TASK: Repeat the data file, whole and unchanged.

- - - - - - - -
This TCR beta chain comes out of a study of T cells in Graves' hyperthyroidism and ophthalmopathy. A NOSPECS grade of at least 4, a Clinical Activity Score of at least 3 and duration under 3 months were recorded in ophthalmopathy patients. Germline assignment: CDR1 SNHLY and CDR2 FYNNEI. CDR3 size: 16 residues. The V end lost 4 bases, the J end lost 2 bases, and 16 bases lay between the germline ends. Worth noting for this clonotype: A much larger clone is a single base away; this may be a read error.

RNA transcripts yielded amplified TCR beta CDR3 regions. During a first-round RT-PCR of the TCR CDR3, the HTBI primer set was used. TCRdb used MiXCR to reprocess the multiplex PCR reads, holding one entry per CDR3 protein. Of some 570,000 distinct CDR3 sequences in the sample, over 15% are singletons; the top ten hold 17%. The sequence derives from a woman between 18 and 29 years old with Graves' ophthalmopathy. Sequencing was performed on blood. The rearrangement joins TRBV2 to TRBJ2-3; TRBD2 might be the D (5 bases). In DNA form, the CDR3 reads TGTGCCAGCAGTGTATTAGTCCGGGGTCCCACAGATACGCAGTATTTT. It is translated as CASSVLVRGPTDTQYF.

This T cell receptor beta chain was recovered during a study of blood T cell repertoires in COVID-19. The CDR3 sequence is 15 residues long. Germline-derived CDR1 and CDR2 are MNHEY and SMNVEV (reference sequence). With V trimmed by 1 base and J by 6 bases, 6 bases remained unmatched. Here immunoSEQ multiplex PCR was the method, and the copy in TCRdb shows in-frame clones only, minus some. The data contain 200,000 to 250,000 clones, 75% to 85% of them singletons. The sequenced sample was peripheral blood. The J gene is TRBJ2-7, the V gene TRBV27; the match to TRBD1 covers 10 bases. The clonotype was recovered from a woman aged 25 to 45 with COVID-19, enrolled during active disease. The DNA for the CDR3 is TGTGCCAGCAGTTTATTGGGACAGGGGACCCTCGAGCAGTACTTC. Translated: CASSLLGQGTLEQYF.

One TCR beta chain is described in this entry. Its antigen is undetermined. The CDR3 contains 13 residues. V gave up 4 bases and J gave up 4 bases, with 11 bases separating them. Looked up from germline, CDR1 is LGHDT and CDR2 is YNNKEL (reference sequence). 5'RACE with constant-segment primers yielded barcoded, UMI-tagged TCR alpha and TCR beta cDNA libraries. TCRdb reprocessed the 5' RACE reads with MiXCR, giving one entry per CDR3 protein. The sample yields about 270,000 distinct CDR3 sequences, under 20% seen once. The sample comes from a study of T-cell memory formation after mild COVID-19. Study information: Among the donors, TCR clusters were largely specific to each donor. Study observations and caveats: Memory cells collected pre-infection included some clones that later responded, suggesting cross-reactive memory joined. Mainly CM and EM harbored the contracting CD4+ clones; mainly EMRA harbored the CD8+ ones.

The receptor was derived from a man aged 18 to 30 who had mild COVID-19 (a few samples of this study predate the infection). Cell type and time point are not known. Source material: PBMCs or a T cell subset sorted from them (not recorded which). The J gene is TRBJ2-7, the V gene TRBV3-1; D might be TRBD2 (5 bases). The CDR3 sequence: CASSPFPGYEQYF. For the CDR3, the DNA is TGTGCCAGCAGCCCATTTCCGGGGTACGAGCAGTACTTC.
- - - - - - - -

This TCR beta chain comes out of a study of T cells in Graves' hyperthyroidism and ophthalmopathy. A NOSPECS grade of at least 4, a Clinical Activity Score of at least 3 and duration under 3 months were recorded in ophthalmopathy patients. Germline assignment: CDR1 SNHLY and CDR2 FYNNEI. CDR3 size: 16 residues. The V end lost 4 bases, the J end lost 2 bases, and 16 bases lay between the germline ends. Worth noting for this clonotype: A much larger clone is a single base away; this may be a read error.

RNA transcripts yielded amplified TCR beta CDR3 regions. During a first-round RT-PCR of the TCR CDR3, the HTBI primer set was used. TCRdb used MiXCR to reprocess the multiplex PCR reads, holding one entry per CDR3 protein. Of some 570,000 distinct CDR3 sequences in the sample, over 15% are singletons; the top ten hold 17%. The sequence derives from a woman between 18 and 29 years old with Graves' ophthalmopathy. Sequencing was performed on blood. The rearrangement joins TRBV2 to TRBJ2-3; TRBD2 might be the D (5 bases). In DNA form, the CDR3 reads TGTGCCAGCAGTGTATTAGTCCGGGGTCCCACAGATACGCAGTATTTT. It is translated as CASSVLVRGPTDTQYF.

This T cell receptor beta chain was recovered during a study of blood T cell repertoires in COVID-19. The CDR3 sequence is 15 residues long. Germline-derived CDR1 and CDR2 are MNHEY and SMNVEV (reference sequence). With V trimmed by 1 base and J by 6 bases, 6 bases remained unmatched. Here immunoSEQ multiplex PCR was the method, and the copy in TCRdb shows in-frame clones only, minus some. The data contain 200,000 to 250,000 clones, 75% to 85% of them singletons. The sequenced sample was peripheral blood. The J gene is TRBJ2-7, the V gene TRBV27; the match to TRBD1 covers 10 bases. The clonotype was recovered from a woman aged 25 to 45 with COVID-19, enrolled during active disease. The DNA for the CDR3 is TGTGCCAGCAGTTTATTGGGACAGGGGACCCTCGAGCAGTACTTC. Translated: CASSLLGQGTLEQYF.

One TCR beta chain is described in this entry. Its antigen is undetermined. The CDR3 contains 13 residues. V gave up 4 bases and J gave up 4 bases, with 11 bases separating them. Looked up from germline, CDR1 is LGHDT and CDR2 is YNNKEL (reference sequence). 5'RACE with constant-segment primers yielded barcoded, UMI-tagged TCR alpha and TCR beta cDNA libraries. TCRdb reprocessed the 5' RACE reads with MiXCR, giving one entry per CDR3 protein. The sample yields about 270,000 distinct CDR3 sequences, under 20% seen once. The sample comes from a study of T-cell memory formation after mild COVID-19. Study information: Among the donors, TCR clusters were largely specific to each donor. Study observations and caveats: Memory cells collected pre-infection included some clones that later responded, suggesting cross-reactive memory joined. Mainly CM and EM harbored the contracting CD4+ clones; mainly EMRA harbored the CD8+ ones.

The receptor was derived from a man aged 18 to 30 who had mild COVID-19 (a few samples of this study predate the infection). Cell type and time point are not known. Source material: PBMCs or a T cell subset sorted from them (not recorded which). The J gene is TRBJ2-7, the V gene TRBV3-1; D might be TRBD2 (5 bases). The CDR3 sequence: CASSPFPGYEQYF. For the CDR3, the DNA is TGTGCCAGCAGCCCATTTCCGGGGTACGAGCAGTACTTC.